Jared E. Decker

Portrait of Jared Decker


Wurdack Chair of Animal Genomics

Animal Sciences

Associate Professor

Animal Sciences

Research at a glance

Area(s) of Expertise

Research Summary

Decker's research group has various research interests, combining quantitative genomics, population genomics, and evolutionary biology. All research projects use computational genomics approaches. Projects include: Genomic prediction, Mapping loci responding to selection, Genotype-by-environment interactions, Genetics of fertility, Population structure of cattle breeds, and Demographic modelling.

In 2012 Decker published a method, now called Generation-Proxy Selection Mapping, to identify loci responding to current selection. In this analysis, birth date (as a surrogate to generation number) is fit as the dependent variable in a mixed model equation. Variants that have changed in frequency rapidly due to selection are strongly associated with birth date, thus the method identifies regions under selection. The mixed model equations correct for demography, relatedness, and population structure within the data.

We have previously used this method in Angus cattle using approximately 45,000 SNPs. In 2021, Decker’s group published results using this method in 3 cattle breeds using approximately 834,000 SNPs and in 2023, Decker’s group published results in 3 swine breeds.

Decker’s group is also applying this method in other species.
Cattle are a tremendous model organism for studying genotype-by-environment-by-management interactions, as they are subject to a variety of stressful environments, we can estimate the effects of management, and there are datasets of hundreds of thousands of phenotyped and genotyped animals available. Decker’s group is approaching this problem investigating signatures of local adaptation, GxE GWAS, and ecoregion-specific genomic predictions.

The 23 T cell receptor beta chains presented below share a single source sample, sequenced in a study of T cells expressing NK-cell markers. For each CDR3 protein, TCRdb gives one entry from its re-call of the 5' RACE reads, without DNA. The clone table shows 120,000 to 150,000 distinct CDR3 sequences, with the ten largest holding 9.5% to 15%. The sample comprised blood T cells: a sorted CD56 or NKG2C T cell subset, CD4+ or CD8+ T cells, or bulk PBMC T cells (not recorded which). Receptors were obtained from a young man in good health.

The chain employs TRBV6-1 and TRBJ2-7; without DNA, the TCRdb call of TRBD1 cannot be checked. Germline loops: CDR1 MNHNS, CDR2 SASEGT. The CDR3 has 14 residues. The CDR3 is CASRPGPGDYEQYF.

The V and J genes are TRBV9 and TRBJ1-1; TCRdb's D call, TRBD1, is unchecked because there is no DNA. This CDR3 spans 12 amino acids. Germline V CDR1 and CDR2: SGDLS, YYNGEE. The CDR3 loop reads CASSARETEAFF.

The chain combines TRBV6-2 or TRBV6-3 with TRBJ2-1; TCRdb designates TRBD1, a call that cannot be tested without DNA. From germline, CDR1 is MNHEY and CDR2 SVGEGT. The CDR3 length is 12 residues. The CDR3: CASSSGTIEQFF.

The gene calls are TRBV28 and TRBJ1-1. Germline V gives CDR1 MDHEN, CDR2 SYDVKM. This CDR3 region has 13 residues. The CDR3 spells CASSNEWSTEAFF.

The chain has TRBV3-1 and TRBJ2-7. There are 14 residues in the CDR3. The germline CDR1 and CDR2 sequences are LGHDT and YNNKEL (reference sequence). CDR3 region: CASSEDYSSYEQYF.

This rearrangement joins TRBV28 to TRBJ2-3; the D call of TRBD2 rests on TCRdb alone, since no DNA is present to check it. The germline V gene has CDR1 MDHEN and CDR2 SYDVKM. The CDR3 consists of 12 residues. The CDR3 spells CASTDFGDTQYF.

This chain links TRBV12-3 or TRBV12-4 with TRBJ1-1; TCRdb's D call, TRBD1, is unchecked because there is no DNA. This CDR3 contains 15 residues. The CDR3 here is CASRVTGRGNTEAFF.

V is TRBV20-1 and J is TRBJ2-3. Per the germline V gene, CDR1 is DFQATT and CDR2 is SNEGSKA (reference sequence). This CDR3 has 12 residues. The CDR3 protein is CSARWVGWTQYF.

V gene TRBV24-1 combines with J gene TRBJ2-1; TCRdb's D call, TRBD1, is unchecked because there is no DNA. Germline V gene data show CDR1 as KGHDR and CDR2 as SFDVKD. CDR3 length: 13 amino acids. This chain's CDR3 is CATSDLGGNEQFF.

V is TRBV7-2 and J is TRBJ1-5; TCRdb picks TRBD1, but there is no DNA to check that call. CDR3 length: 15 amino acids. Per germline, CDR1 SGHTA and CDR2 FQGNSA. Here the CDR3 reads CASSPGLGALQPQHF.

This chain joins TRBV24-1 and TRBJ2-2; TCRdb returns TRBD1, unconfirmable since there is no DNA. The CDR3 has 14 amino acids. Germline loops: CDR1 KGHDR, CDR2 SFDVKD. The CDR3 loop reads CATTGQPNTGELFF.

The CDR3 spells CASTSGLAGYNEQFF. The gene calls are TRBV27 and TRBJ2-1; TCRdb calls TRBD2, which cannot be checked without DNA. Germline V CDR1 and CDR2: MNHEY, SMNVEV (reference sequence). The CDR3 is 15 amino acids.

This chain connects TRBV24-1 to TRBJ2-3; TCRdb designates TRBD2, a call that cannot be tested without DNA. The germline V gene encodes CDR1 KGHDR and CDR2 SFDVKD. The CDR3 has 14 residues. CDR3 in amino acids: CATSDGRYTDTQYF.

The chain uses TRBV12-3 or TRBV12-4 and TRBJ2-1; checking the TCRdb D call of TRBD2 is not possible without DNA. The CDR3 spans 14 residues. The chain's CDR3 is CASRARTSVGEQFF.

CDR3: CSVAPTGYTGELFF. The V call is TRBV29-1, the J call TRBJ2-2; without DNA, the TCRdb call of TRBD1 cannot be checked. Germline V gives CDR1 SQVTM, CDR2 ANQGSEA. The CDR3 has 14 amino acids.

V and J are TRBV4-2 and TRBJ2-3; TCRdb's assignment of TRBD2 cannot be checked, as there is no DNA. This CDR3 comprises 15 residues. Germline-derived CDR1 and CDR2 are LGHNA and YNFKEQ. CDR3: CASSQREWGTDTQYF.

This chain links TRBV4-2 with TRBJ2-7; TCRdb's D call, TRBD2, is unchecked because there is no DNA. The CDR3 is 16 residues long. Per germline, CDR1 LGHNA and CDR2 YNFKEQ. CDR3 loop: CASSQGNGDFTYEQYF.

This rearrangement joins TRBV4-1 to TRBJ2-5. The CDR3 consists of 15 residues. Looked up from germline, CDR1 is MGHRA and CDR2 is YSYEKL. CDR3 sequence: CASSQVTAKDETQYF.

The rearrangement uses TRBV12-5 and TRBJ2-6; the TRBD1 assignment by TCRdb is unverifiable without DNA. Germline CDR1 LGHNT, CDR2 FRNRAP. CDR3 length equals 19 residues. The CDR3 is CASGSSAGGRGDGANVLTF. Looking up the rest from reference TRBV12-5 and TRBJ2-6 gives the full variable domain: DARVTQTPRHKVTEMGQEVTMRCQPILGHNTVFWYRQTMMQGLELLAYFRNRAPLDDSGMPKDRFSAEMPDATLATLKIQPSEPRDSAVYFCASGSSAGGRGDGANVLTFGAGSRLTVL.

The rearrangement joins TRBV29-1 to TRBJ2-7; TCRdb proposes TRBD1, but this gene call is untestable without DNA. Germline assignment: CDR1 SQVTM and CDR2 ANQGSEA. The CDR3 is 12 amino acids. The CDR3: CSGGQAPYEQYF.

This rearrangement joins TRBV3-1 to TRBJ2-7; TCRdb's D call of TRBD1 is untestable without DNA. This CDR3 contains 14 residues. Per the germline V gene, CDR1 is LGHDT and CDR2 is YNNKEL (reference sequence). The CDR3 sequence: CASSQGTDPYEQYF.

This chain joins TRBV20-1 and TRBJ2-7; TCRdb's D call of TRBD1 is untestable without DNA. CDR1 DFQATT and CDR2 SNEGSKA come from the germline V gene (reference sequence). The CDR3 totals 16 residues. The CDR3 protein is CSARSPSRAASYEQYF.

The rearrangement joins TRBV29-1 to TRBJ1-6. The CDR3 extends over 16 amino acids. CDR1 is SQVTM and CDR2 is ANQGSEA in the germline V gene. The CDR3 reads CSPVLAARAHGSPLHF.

One of the largest drivers of profitability in beef production is reproductive performance. However, genetic tools to improve fertility have been limited. Decker’s group is working to address this problem through genomic investigations of new puberty and fertility phenotypes.
Feed costs are the largest expense in beef production. The beef industry does not currently have tools to measure feed intake or metabolic efficiency of mature cows grazing forage. It collaborative projects, Decker’s group is working to collect data to predict cow feed intake and basal metabolic rate using genomic and phenotypic data.
Decker’s group uses mixed model equations to create genomic predictions for economically important traits in beef cattle. Two of the limitations of application of genomic prediction in beef cattle are the price of the assay and the accuracy of the prediction. Our research aims to overcome these limitations.
Decker’s group uses various computational methods to investigate the genetic histories of world-wide cattle breeds. Decker’s group is interested in building the family tree of cattle breeds, as well as understanding the domestication of cattle.
Decker’s group also has various other population genetic collaborations, such as in Brassica, fish, and humans.

Educational background

  • Ph.D. Genetics, Ph.D. Minor Statistics, University of Missouri, 2012

Courses taught

  • Animal Sciences 4323: Applied Livestock Genetics